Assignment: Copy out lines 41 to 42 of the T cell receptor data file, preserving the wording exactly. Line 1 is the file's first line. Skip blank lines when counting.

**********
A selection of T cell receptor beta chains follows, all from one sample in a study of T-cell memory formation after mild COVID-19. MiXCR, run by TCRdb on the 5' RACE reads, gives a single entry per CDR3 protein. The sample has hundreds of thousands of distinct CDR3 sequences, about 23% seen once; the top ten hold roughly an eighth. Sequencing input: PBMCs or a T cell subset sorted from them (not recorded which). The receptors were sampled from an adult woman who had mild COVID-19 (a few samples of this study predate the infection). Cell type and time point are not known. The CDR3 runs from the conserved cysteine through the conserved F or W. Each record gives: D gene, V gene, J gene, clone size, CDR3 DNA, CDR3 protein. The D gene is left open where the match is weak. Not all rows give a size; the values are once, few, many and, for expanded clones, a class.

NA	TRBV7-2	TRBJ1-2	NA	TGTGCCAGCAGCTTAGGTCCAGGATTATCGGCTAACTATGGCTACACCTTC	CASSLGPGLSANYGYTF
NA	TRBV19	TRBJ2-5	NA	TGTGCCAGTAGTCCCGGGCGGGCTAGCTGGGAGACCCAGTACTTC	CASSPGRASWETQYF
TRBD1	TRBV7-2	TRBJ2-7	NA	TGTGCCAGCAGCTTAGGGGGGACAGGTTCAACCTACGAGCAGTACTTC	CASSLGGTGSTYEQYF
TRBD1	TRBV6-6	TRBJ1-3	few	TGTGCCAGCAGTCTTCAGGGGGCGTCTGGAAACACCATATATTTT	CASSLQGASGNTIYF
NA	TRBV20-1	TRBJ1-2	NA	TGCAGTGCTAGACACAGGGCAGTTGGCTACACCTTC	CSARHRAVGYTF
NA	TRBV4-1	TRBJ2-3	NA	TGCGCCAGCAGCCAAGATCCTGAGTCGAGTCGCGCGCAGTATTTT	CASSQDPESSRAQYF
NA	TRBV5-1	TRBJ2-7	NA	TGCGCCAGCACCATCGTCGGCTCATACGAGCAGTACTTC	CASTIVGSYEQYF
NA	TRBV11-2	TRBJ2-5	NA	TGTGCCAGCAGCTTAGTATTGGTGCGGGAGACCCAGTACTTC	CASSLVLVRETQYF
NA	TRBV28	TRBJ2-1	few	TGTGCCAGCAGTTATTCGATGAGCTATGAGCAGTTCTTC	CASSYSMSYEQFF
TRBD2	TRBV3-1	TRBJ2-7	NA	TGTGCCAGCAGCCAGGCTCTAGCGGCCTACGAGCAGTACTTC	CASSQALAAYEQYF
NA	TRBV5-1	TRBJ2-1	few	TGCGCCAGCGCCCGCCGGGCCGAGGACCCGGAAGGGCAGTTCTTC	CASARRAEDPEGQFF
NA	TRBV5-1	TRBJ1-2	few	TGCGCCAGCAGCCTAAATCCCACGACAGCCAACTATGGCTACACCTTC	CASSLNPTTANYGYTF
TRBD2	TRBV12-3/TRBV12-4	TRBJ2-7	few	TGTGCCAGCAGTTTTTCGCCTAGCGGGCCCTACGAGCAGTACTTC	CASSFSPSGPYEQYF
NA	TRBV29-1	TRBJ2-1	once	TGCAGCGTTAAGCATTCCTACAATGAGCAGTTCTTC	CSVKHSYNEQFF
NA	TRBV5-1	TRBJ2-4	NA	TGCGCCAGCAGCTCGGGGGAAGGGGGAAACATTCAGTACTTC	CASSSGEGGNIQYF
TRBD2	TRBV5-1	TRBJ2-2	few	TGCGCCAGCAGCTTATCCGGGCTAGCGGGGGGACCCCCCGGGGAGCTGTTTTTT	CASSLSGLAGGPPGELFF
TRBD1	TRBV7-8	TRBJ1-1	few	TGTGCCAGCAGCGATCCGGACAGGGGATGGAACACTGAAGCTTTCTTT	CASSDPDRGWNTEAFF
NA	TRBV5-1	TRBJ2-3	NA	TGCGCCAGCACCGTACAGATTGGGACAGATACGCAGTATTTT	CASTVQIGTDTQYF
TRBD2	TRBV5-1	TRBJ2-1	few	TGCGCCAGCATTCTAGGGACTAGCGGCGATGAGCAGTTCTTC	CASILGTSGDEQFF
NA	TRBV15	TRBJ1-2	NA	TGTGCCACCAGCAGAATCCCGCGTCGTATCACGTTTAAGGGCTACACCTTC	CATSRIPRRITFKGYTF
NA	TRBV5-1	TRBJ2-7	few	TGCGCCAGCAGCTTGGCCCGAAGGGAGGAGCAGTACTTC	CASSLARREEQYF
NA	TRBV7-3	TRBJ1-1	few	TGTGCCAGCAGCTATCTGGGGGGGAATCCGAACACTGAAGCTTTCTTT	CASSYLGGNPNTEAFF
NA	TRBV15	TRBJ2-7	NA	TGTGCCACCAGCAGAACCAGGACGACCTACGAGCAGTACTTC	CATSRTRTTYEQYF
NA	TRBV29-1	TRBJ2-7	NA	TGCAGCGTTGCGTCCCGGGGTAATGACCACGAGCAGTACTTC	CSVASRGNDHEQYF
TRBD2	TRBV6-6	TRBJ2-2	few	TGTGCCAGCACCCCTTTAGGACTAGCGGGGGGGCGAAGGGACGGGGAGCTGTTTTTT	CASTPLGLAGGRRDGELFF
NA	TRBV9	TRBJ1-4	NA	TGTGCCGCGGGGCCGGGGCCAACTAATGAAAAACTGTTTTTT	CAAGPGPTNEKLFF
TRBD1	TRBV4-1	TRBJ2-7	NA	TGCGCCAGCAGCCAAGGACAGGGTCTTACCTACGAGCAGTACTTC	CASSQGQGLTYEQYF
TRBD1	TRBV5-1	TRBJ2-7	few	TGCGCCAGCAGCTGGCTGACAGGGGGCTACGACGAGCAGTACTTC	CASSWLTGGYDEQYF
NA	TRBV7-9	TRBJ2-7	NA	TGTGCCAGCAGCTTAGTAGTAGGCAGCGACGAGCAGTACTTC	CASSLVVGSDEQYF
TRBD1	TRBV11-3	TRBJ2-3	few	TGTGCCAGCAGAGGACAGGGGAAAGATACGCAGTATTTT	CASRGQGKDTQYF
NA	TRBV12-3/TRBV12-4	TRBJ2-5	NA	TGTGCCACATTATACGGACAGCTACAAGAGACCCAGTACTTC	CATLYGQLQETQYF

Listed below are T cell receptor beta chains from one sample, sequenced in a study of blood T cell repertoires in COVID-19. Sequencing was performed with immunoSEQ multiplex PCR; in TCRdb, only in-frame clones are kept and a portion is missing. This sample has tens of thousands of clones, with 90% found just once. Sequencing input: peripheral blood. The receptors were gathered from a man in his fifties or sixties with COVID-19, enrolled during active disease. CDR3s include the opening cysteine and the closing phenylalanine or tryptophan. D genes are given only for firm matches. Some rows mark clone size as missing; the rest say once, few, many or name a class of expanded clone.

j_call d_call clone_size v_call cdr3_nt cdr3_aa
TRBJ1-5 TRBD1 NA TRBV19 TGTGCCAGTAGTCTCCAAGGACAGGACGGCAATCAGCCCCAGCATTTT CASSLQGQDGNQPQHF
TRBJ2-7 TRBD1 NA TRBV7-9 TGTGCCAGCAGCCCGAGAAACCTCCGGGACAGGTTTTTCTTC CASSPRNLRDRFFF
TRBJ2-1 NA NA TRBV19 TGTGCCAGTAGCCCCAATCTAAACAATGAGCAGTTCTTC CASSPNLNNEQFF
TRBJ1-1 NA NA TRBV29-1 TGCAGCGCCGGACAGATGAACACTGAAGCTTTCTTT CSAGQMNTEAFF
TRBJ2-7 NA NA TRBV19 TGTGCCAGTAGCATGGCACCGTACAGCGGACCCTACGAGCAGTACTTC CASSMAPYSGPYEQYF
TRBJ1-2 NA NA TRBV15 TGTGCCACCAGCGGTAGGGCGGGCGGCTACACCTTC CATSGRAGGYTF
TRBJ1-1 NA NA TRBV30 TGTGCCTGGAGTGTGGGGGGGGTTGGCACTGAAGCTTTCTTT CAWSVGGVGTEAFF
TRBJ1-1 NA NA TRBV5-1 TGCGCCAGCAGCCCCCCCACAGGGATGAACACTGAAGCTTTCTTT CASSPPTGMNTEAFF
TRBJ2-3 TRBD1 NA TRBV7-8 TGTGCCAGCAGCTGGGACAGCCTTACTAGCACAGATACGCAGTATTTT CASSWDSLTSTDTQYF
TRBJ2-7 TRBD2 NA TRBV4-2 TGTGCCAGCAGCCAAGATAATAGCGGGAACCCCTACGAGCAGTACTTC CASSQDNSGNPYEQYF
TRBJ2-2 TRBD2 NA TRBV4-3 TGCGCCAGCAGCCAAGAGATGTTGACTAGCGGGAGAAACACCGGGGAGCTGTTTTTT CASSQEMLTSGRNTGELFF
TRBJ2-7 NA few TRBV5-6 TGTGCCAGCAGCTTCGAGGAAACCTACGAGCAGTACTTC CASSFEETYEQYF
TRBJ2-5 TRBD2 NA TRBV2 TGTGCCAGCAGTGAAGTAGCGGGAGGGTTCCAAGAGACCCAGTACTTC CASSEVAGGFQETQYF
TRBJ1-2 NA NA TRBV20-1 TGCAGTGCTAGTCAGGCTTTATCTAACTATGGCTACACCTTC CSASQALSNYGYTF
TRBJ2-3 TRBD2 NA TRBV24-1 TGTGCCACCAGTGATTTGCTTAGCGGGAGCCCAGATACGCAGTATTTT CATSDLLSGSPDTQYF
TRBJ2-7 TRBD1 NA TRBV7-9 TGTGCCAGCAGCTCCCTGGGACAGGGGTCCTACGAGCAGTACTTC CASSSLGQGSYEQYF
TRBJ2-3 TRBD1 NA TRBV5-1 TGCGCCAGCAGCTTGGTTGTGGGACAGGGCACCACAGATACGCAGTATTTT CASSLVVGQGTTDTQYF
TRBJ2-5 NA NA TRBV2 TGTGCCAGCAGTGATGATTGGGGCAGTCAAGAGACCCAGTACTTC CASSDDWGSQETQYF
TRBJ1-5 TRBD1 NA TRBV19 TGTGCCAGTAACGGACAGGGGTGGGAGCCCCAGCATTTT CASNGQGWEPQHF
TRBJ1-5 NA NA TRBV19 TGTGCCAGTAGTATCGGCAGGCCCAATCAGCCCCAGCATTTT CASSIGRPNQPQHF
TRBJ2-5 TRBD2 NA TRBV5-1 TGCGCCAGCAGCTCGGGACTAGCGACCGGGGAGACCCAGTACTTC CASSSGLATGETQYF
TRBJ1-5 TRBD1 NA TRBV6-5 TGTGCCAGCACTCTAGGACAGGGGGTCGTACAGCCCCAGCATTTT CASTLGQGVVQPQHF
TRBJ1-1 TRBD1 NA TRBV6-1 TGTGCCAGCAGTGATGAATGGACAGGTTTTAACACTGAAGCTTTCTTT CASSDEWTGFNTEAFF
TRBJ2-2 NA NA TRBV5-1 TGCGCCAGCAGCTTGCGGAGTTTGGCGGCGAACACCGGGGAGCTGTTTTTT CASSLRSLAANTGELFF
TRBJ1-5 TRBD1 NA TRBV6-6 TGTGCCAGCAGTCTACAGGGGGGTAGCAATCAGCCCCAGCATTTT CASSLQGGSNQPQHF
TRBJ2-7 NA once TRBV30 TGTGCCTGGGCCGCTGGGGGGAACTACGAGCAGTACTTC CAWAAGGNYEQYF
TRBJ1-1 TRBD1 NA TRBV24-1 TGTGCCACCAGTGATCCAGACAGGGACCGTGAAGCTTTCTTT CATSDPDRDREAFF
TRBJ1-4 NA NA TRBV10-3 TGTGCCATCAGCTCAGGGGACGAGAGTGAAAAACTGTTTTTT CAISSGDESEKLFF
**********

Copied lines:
TRBJ1-1 NA NA TRBV30 TGTGCCTGGAGTGTGGGGGGGGTTGGCACTGAAGCTTTCTTT CAWSVGGVGTEAFF
TRBJ1-1 NA NA TRBV5-1 TGCGCCAGCAGCCCCCCCACAGGGATGAACACTGAAGCTTTCTTT CASSPPTGMNTEAFF